Twenty-eight PharmD and four postgraduate year 1 (PGY1) pharmacy resident graduates – cohorts 1 and 2 – from the School of Pharmacy celebrated the beginning of their professional journey during the hooding and graduation ceremony on the LAU Byblos campus, in the presence of LAU President Michel E. Mawad, Provost George E. Nasr, Dean of the School of Pharmacy Imad Btaiche and the school’s faculty.


The graduate PharmD program is the only such program outside the US that is accredited by the Accreditation Council for Pharmacy Education, while the PGY1 pharmacy residency program provides students with a hands-on experience in clinical practice, education and research, including rotations – conducted at the LAU Medical Center-Rizk Hospital – in internal medicine, critical care, cardiology and infectious diseases, among others.


Recently, the PGY1 residency program obtained a four-year accreditation from the American Society of Health-System Pharmacists (ASHP) ­– with retroactive effect from 2019 when residents first enrolled – placing it on a par with residencies in the US.


“You will be in the midst of trying times when the mettle of men and women is tested, and their worth determined,” Dr. Mawad told the graduates. “Remember what your alma mater has given you: science tempered with the spirit of service, expertise coated with genuine compassion, and know-how enriched with the purpose of helping others to the very limit of your ability.”


“My confidence in you is unshakable and so is my certainty that you will excel,” he added. “The world needs you for forging a more humane future considerably better than today.”


Dr. Btaiche beamed with pride as he congratulated the 23rd cohort of PharmD graduates, pointing to the recent accreditation of the residency program.


“The PharmD program was started at LAU with the premise of graduating pharmacists with the necessary skills to improve the health of people and the patients as well,” he said. “Here we are today jointly graduating the PharmD students as well as the step-up PGY1 pharmacy graduates. This is an amazing accomplishment for our faculty, for our university hospital and for LAU.”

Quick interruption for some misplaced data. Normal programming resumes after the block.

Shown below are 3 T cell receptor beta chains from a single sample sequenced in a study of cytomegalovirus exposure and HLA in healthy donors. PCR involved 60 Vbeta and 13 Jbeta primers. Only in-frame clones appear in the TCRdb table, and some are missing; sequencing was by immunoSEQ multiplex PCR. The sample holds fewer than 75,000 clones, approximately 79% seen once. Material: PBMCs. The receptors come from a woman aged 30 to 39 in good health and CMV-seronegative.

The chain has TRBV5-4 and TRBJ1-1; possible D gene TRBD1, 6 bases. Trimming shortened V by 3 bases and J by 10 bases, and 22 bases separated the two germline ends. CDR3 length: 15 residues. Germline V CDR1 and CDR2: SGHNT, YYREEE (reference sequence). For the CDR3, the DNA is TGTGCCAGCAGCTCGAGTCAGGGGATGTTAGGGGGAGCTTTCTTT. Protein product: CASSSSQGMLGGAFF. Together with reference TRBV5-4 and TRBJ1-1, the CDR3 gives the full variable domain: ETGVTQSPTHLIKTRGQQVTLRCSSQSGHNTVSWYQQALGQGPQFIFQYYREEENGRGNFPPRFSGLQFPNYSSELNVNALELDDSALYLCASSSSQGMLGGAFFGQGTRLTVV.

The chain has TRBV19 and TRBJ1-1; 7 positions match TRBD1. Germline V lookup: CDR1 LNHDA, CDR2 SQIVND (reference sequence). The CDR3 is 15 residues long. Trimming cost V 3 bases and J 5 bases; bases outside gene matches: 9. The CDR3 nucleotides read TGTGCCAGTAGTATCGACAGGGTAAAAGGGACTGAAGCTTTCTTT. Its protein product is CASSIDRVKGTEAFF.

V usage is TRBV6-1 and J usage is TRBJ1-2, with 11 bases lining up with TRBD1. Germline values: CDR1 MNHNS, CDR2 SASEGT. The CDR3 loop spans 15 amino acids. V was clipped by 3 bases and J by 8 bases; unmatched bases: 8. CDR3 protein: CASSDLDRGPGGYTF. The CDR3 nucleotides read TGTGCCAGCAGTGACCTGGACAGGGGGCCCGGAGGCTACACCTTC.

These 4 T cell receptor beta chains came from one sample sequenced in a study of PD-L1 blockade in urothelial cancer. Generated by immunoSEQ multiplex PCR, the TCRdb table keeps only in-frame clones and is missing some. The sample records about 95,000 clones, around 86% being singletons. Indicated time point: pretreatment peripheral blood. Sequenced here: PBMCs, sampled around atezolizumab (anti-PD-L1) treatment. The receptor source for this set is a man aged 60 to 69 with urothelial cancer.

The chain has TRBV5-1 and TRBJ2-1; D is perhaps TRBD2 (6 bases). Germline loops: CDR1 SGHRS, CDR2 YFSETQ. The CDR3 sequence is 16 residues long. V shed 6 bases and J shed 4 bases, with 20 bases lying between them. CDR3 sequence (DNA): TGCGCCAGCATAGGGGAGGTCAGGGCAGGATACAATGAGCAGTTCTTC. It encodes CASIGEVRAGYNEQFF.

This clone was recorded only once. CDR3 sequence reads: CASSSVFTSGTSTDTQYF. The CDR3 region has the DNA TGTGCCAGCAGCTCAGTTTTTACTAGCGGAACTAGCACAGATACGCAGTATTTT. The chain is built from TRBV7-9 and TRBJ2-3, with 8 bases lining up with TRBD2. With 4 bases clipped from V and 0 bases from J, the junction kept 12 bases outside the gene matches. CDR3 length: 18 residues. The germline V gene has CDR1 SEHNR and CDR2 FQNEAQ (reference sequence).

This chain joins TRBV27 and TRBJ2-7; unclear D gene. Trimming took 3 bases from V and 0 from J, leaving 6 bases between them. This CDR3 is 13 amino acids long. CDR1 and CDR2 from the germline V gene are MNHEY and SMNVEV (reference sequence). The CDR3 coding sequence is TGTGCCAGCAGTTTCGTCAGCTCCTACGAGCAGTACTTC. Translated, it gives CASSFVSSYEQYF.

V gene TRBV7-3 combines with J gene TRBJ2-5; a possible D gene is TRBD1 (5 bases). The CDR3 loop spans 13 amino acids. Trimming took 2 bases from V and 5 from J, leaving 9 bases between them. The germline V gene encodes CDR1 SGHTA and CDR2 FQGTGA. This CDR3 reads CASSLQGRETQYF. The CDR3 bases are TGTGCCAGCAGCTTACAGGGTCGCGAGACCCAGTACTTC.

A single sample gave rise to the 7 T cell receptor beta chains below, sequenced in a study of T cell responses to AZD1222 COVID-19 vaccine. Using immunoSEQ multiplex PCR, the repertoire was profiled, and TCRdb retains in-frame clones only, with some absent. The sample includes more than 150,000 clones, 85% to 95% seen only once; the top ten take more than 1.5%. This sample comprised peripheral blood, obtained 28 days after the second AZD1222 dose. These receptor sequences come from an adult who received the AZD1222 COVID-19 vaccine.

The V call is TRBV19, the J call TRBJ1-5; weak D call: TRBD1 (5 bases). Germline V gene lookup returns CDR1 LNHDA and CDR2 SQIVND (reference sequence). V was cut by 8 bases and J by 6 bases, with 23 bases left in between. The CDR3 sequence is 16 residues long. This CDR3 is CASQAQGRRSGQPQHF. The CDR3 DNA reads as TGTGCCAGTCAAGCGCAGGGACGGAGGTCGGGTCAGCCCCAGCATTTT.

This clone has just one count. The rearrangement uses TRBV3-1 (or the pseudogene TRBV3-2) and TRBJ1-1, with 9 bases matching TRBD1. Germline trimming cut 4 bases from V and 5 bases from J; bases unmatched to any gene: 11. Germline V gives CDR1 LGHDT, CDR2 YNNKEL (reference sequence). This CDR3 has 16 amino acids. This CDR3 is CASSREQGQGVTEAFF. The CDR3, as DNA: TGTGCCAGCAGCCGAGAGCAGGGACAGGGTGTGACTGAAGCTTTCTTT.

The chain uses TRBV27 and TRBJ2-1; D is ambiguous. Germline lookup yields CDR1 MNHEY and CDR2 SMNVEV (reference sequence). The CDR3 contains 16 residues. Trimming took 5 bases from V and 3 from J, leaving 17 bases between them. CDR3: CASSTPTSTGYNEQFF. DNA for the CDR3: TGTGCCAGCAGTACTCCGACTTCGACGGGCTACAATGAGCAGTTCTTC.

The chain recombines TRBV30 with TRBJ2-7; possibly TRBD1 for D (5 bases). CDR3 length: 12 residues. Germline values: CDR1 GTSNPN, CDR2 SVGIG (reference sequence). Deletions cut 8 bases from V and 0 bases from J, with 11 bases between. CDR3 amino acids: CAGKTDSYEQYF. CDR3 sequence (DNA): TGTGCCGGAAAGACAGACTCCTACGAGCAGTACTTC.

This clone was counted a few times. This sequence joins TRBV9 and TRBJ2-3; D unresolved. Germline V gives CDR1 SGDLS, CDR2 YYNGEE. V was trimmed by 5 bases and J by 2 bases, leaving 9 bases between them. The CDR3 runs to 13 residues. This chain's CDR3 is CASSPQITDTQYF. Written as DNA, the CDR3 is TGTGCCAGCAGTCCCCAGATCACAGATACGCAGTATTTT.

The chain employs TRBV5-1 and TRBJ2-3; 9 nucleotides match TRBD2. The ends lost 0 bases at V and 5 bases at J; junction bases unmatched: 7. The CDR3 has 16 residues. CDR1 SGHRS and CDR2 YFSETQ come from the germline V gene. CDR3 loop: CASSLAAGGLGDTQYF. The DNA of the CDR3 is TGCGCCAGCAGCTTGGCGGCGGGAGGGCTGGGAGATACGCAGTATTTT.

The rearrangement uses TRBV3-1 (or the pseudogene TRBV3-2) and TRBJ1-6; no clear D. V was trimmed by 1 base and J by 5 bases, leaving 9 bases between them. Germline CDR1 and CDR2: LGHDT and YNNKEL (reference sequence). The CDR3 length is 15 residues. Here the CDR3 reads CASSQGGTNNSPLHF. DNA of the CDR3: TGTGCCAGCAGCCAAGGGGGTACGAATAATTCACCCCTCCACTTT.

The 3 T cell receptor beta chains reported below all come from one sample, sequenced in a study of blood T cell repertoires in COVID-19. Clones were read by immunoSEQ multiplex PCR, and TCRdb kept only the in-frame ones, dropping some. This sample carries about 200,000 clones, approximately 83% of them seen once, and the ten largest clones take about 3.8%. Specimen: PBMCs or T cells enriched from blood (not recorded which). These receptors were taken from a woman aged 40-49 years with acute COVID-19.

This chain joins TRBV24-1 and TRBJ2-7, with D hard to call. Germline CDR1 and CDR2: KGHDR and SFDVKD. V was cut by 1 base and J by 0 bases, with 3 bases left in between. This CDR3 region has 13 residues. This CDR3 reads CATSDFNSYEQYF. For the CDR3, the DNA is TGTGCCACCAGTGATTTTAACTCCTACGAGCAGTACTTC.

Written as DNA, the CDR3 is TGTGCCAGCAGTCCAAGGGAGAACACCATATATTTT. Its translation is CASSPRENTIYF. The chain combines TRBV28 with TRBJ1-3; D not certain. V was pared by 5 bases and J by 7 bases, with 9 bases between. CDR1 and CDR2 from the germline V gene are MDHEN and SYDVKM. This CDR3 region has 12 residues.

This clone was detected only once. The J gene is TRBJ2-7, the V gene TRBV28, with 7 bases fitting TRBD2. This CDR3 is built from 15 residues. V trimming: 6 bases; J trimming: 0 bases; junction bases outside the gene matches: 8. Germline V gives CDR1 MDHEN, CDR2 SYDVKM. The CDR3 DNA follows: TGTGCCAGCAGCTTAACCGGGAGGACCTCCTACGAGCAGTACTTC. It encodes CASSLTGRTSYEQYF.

“What is important today, equally to having residents and PharmD graduating together, is how we are facing the many challenges, nationally and globally, with a sense of commitment and determination, with hope for the future. We will never give up,” he added. He further urged graduates never to compromise on moral values and quality of work.


In her speech, valedictorian and PharmD graduate Celia El Halabi looked back at how far her class had come, from “memorizing medicinal chemistry flashcards to injecting oranges with saline.”


“We lost countless nights of sleep, we survived on a diet of coffee, we missed birthdays, gatherings, weddings, and funerals,” she said. “We worked so hard to get here!”


El Halabi described the past two years as “unprecedented.” Yet, while the journey was fraught with challenges, she saluted her peers for making the best of it “despite all the highs and lows, peaks and troughs that we went through. We have persevered through difficult times and have found that there are no limits to what we can do.”


In a nod to her professors and mentors, El Halabi expressed her gratitude for “the privilege to work alongside you and the people who have shaped us into strong capable healthcare providers that we are becoming today.”


“While we may not know what the future holds for us, we know that we hold the future!” she said.


In an emotional speech, Residency Program Director at the School of Pharmacy Nibal Chamoun acknowledged the long journey that finally saw the efforts of SOP’s faculty come to fruition with the establishment of the ASHP-accredited pharmacy residency in Lebanon.


“When you belong to an oasis, the LAU School of Pharmacy, a haven for pharmacy practice education in the Middle East and you have people around you who believe in practice change, you make things happen!”


Addressing the graduates, Dr. Chamoun said that what they had demonstrated in the face of challenges was sheer “grit.”


“Grit – the strength of character, perseverance of effort combined with the passion, or courage and determination despite difficulty,” she said. “Each one of you stood as a frontliner serving our patients at the LAU Medical Center.”


She recalled the day of the tragic August 4 Beirut Port explosion, when the rounding students fled the hospital out of fear only to return shortly after in order to serve “your patients just as your profession calls for. Even during the times when we as faculty weren’t able to make it onsite, our residents were always there, role modeling for our PharmD students.”


“I am so proud of you. We, all of us at LAU and LAU Medical Center are so proud of you.”


“You have been taught by faculty and trained in an institution that believes in practice change against all odds,” she added. “Please do not be discouraged by hardships, they only make us stronger.”


Source: National News Agency


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